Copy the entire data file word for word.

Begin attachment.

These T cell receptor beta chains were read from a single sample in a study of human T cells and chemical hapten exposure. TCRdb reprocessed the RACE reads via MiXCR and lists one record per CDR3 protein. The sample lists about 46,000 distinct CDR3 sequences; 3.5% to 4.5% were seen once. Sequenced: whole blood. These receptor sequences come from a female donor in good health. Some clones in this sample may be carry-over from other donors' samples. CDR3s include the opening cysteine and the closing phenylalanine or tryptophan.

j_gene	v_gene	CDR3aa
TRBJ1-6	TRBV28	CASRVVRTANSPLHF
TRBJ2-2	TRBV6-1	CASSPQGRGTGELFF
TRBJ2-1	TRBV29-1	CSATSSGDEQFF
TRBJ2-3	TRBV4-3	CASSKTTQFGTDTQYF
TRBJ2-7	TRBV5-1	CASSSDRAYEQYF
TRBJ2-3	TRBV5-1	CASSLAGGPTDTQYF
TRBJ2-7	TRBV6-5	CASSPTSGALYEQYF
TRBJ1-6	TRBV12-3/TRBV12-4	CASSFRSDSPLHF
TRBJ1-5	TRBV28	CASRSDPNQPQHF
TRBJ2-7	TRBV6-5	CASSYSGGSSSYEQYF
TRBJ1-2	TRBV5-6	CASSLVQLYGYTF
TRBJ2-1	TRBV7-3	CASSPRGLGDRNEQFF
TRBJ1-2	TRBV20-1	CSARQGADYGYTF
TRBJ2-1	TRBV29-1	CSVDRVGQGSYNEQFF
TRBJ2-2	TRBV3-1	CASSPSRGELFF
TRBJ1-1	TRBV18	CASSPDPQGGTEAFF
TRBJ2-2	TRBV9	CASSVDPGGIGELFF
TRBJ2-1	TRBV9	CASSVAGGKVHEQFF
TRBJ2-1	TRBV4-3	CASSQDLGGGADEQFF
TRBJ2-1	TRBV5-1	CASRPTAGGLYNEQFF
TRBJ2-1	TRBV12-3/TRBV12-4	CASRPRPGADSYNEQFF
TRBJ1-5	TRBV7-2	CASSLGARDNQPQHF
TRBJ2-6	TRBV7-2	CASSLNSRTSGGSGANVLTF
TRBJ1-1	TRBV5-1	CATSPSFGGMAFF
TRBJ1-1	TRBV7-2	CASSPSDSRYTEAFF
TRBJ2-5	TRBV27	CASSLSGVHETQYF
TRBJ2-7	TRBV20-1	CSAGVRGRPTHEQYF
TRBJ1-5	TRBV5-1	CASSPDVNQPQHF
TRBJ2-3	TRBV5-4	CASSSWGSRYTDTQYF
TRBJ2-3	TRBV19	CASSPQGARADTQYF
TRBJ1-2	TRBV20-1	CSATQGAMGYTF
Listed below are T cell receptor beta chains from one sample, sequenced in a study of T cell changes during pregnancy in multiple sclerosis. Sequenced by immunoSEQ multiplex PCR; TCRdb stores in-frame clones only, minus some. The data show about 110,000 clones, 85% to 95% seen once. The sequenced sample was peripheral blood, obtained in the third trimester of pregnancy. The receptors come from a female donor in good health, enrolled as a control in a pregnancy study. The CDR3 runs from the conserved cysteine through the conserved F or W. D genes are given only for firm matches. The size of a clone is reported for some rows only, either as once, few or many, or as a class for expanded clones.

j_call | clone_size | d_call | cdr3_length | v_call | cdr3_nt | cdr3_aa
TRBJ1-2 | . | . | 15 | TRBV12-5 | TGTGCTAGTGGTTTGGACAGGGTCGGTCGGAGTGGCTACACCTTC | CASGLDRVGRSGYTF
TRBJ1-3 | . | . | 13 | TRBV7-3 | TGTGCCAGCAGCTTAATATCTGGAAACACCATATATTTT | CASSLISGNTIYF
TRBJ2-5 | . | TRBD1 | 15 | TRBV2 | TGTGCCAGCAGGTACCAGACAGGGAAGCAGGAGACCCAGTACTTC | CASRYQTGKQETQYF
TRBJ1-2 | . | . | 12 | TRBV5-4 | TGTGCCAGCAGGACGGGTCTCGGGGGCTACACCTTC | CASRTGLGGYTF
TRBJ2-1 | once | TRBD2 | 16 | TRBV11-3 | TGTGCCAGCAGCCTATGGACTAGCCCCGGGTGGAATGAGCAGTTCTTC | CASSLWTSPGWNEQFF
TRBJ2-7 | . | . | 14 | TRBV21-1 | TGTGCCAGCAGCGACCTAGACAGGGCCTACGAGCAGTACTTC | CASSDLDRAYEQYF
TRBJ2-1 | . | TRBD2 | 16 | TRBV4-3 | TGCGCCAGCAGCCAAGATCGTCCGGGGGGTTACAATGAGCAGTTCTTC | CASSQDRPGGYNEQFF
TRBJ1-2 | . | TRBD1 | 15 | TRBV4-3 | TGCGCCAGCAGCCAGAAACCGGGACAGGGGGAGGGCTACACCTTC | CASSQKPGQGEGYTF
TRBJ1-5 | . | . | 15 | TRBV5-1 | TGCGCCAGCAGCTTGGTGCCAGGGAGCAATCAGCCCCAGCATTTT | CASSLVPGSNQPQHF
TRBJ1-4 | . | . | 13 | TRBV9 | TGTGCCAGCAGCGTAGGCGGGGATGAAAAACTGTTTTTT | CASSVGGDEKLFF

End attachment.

These T cell receptor beta chains were read from a single sample in a study of human T cells and chemical hapten exposure. TCRdb reprocessed the RACE reads via MiXCR and lists one record per CDR3 protein. The sample lists about 46,000 distinct CDR3 sequences; 3.5% to 4.5% were seen once. Sequenced: whole blood. These receptor sequences come from a female donor in good health. Some clones in this sample may be carry-over from other donors' samples. CDR3s include the opening cysteine and the closing phenylalanine or tryptophan.

j_gene	v_gene	CDR3aa
TRBJ1-6	TRBV28	CASRVVRTANSPLHF
TRBJ2-2	TRBV6-1	CASSPQGRGTGELFF
TRBJ2-1	TRBV29-1	CSATSSGDEQFF
TRBJ2-3	TRBV4-3	CASSKTTQFGTDTQYF
TRBJ2-7	TRBV5-1	CASSSDRAYEQYF
TRBJ2-3	TRBV5-1	CASSLAGGPTDTQYF
TRBJ2-7	TRBV6-5	CASSPTSGALYEQYF
TRBJ1-6	TRBV12-3/TRBV12-4	CASSFRSDSPLHF
TRBJ1-5	TRBV28	CASRSDPNQPQHF
TRBJ2-7	TRBV6-5	CASSYSGGSSSYEQYF
TRBJ1-2	TRBV5-6	CASSLVQLYGYTF
TRBJ2-1	TRBV7-3	CASSPRGLGDRNEQFF
TRBJ1-2	TRBV20-1	CSARQGADYGYTF
TRBJ2-1	TRBV29-1	CSVDRVGQGSYNEQFF
TRBJ2-2	TRBV3-1	CASSPSRGELFF
TRBJ1-1	TRBV18	CASSPDPQGGTEAFF
TRBJ2-2	TRBV9	CASSVDPGGIGELFF
TRBJ2-1	TRBV9	CASSVAGGKVHEQFF
TRBJ2-1	TRBV4-3	CASSQDLGGGADEQFF
TRBJ2-1	TRBV5-1	CASRPTAGGLYNEQFF
TRBJ2-1	TRBV12-3/TRBV12-4	CASRPRPGADSYNEQFF
TRBJ1-5	TRBV7-2	CASSLGARDNQPQHF
TRBJ2-6	TRBV7-2	CASSLNSRTSGGSGANVLTF
TRBJ1-1	TRBV5-1	CATSPSFGGMAFF
TRBJ1-1	TRBV7-2	CASSPSDSRYTEAFF
TRBJ2-5	TRBV27	CASSLSGVHETQYF
TRBJ2-7	TRBV20-1	CSAGVRGRPTHEQYF
TRBJ1-5	TRBV5-1	CASSPDVNQPQHF
TRBJ2-3	TRBV5-4	CASSSWGSRYTDTQYF
TRBJ2-3	TRBV19	CASSPQGARADTQYF
TRBJ1-2	TRBV20-1	CSATQGAMGYTF
Listed below are T cell receptor beta chains from one sample, sequenced in a study of T cell changes during pregnancy in multiple sclerosis. Sequenced by immunoSEQ multiplex PCR; TCRdb stores in-frame clones only, minus some. The data show about 110,000 clones, 85% to 95% seen once. The sequenced sample was peripheral blood, obtained in the third trimester of pregnancy. The receptors come from a female donor in good health, enrolled as a control in a pregnancy study. The CDR3 runs from the conserved cysteine through the conserved F or W. D genes are given only for firm matches. The size of a clone is reported for some rows only, either as once, few or many, or as a class for expanded clones.

j_call | clone_size | d_call | cdr3_length | v_call | cdr3_nt | cdr3_aa
TRBJ1-2 | . | . | 15 | TRBV12-5 | TGTGCTAGTGGTTTGGACAGGGTCGGTCGGAGTGGCTACACCTTC | CASGLDRVGRSGYTF
TRBJ1-3 | . | . | 13 | TRBV7-3 | TGTGCCAGCAGCTTAATATCTGGAAACACCATATATTTT | CASSLISGNTIYF
TRBJ2-5 | . | TRBD1 | 15 | TRBV2 | TGTGCCAGCAGGTACCAGACAGGGAAGCAGGAGACCCAGTACTTC | CASRYQTGKQETQYF
TRBJ1-2 | . | . | 12 | TRBV5-4 | TGTGCCAGCAGGACGGGTCTCGGGGGCTACACCTTC | CASRTGLGGYTF
TRBJ2-1 | once | TRBD2 | 16 | TRBV11-3 | TGTGCCAGCAGCCTATGGACTAGCCCCGGGTGGAATGAGCAGTTCTTC | CASSLWTSPGWNEQFF
TRBJ2-7 | . | . | 14 | TRBV21-1 | TGTGCCAGCAGCGACCTAGACAGGGCCTACGAGCAGTACTTC | CASSDLDRAYEQYF
TRBJ2-1 | . | TRBD2 | 16 | TRBV4-3 | TGCGCCAGCAGCCAAGATCGTCCGGGGGGTTACAATGAGCAGTTCTTC | CASSQDRPGGYNEQFF
TRBJ1-2 | . | TRBD1 | 15 | TRBV4-3 | TGCGCCAGCAGCCAGAAACCGGGACAGGGGGAGGGCTACACCTTC | CASSQKPGQGEGYTF
TRBJ1-5 | . | . | 15 | TRBV5-1 | TGCGCCAGCAGCTTGGTGCCAGGGAGCAATCAGCCCCAGCATTTT | CASSLVPGSNQPQHF
TRBJ1-4 | . | . | 13 | TRBV9 | TGTGCCAGCAGCGTAGGCGGGGATGAAAAACTGTTTTTT | CASSVGGDEKLFF